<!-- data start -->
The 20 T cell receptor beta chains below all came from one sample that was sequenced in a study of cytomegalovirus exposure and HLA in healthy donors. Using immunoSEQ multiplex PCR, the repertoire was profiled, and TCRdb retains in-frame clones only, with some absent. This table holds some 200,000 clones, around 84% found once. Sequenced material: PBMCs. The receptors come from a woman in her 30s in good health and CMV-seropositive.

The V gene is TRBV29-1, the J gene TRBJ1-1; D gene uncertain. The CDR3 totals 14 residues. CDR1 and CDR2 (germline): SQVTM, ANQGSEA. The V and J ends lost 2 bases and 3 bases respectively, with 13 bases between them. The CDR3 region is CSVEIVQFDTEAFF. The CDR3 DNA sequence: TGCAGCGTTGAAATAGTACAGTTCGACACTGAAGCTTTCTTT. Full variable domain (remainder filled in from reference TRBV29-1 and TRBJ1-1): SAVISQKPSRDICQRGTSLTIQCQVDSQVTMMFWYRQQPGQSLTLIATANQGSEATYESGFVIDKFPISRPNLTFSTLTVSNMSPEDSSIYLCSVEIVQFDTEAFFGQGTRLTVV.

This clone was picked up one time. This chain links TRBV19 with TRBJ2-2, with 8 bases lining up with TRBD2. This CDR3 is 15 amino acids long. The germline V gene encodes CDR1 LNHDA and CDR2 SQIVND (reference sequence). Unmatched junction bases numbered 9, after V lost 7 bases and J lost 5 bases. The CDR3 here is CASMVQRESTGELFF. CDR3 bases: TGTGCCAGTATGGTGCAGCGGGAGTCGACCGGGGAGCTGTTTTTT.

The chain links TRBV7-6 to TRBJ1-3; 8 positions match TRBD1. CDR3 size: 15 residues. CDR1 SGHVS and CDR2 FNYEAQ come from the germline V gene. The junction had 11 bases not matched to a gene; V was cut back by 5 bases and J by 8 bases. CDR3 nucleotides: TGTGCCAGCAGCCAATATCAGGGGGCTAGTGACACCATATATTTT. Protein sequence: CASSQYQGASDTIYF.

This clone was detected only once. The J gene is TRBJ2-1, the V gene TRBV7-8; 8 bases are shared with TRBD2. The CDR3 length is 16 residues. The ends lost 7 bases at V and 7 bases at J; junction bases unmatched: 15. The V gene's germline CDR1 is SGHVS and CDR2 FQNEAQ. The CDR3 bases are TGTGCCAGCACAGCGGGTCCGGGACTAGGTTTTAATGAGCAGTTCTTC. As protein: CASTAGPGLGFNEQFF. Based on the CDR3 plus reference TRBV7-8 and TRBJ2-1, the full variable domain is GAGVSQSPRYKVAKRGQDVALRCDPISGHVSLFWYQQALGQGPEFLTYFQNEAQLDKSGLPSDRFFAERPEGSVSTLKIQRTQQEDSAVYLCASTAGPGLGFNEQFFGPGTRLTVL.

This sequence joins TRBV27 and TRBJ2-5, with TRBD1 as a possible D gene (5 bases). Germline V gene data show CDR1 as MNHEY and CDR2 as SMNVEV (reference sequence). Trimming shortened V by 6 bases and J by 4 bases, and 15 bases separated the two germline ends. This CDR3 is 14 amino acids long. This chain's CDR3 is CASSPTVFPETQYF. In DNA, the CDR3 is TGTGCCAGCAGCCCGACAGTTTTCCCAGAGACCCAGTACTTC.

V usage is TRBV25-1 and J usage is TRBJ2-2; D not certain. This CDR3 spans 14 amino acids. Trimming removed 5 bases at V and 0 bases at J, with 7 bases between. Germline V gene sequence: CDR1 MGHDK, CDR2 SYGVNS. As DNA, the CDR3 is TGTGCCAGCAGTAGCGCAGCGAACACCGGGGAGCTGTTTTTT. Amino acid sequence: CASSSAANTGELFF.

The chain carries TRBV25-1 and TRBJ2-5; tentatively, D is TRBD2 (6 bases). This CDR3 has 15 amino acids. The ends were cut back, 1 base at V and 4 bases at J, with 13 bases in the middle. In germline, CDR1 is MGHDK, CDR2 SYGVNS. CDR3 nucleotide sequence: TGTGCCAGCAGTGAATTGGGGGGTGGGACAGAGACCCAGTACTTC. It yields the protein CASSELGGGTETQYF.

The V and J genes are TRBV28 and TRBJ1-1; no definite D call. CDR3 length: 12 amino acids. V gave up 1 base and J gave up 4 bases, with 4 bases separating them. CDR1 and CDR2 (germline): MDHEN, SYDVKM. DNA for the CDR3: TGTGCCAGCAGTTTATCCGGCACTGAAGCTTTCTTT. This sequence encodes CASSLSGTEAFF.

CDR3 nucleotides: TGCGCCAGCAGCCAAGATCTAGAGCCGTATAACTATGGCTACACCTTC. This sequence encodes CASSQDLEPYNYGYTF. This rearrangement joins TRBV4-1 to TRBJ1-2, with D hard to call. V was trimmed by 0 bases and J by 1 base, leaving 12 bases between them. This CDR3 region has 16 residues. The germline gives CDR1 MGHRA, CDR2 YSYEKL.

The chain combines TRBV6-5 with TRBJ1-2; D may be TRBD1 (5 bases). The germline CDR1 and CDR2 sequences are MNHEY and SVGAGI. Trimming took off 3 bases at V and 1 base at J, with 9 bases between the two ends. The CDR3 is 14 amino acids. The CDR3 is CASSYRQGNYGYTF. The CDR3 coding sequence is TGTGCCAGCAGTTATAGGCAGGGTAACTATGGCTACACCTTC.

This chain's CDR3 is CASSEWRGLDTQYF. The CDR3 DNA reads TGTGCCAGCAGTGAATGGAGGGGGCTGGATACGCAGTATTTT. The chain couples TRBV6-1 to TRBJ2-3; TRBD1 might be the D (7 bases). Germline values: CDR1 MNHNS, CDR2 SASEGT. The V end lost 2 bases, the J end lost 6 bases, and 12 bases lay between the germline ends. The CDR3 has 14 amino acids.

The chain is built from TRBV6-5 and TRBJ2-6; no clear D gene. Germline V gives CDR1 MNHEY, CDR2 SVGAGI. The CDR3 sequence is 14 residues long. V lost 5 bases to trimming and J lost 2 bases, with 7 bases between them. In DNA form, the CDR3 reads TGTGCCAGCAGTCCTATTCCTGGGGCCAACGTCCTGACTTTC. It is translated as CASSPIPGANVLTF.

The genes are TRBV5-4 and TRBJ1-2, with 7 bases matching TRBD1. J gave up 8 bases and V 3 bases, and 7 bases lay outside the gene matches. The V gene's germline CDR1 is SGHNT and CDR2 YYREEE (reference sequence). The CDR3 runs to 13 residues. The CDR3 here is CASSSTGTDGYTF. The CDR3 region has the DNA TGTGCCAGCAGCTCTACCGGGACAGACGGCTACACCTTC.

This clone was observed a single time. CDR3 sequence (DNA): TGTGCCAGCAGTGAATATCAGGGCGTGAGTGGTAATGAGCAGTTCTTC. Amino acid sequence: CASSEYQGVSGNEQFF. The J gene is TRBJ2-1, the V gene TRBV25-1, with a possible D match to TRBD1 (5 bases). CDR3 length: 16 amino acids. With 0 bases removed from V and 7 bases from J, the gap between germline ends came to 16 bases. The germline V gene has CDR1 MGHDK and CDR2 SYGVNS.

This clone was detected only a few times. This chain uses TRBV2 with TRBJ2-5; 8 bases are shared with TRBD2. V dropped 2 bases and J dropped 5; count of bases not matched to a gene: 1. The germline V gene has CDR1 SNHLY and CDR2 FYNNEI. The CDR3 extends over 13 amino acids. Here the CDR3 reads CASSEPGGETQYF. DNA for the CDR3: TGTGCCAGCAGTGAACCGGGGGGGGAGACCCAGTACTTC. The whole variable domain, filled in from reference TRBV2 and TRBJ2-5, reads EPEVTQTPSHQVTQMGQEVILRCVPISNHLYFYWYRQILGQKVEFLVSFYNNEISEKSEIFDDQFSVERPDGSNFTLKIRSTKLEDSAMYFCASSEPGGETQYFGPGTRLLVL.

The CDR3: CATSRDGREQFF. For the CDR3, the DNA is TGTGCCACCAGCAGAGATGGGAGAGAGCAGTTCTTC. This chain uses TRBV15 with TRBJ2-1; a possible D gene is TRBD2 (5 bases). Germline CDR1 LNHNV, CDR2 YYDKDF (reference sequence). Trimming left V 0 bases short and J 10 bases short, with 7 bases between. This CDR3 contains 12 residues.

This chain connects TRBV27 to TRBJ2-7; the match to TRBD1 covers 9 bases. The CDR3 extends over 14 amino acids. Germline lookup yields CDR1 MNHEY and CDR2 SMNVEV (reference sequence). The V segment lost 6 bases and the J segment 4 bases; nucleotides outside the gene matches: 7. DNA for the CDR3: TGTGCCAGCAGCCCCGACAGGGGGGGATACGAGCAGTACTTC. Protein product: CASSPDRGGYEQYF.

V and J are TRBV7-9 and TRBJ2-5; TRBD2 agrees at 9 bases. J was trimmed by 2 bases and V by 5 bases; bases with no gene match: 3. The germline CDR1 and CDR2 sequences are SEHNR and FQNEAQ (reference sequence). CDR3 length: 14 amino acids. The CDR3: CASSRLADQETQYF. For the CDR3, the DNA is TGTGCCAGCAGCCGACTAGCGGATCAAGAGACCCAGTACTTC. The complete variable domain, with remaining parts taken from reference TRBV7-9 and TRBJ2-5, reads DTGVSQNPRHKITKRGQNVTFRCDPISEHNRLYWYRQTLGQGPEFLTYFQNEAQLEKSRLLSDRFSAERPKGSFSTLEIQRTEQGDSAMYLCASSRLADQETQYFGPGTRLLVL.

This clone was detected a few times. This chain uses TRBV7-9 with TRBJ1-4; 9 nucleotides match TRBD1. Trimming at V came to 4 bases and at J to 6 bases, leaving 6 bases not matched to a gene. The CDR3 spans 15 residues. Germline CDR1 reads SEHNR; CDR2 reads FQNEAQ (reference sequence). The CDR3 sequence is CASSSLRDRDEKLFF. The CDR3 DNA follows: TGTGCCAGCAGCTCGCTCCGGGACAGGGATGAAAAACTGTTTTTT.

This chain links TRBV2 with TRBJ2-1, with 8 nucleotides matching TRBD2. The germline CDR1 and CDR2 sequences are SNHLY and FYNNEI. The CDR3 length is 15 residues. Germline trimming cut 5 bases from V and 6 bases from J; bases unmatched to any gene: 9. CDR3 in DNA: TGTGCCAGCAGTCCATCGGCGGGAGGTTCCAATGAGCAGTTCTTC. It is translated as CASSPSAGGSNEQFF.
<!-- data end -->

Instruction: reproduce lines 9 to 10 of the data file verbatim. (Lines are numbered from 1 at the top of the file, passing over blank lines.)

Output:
The V and J genes are TRBV28 and TRBJ1-1; no definite D call. CDR3 length: 12 amino acids. V gave up 1 base and J gave up 4 bases, with 4 bases separating them. CDR1 and CDR2 (germline): MDHEN, SYDVKM. DNA for the CDR3: TGTGCCAGCAGTTTATCCGGCACTGAAGCTTTCTTT. This sequence encodes CASSLSGTEAFF.

CDR3 nucleotides: TGCGCCAGCAGCCAAGATCTAGAGCCGTATAACTATGGCTACACCTTC. This sequence encodes CASSQDLEPYNYGYTF. This rearrangement joins TRBV4-1 to TRBJ1-2, with D hard to call. V was trimmed by 0 bases and J by 1 base, leaving 12 bases between them. This CDR3 region has 16 residues. The germline gives CDR1 MGHRA, CDR2 YSYEKL.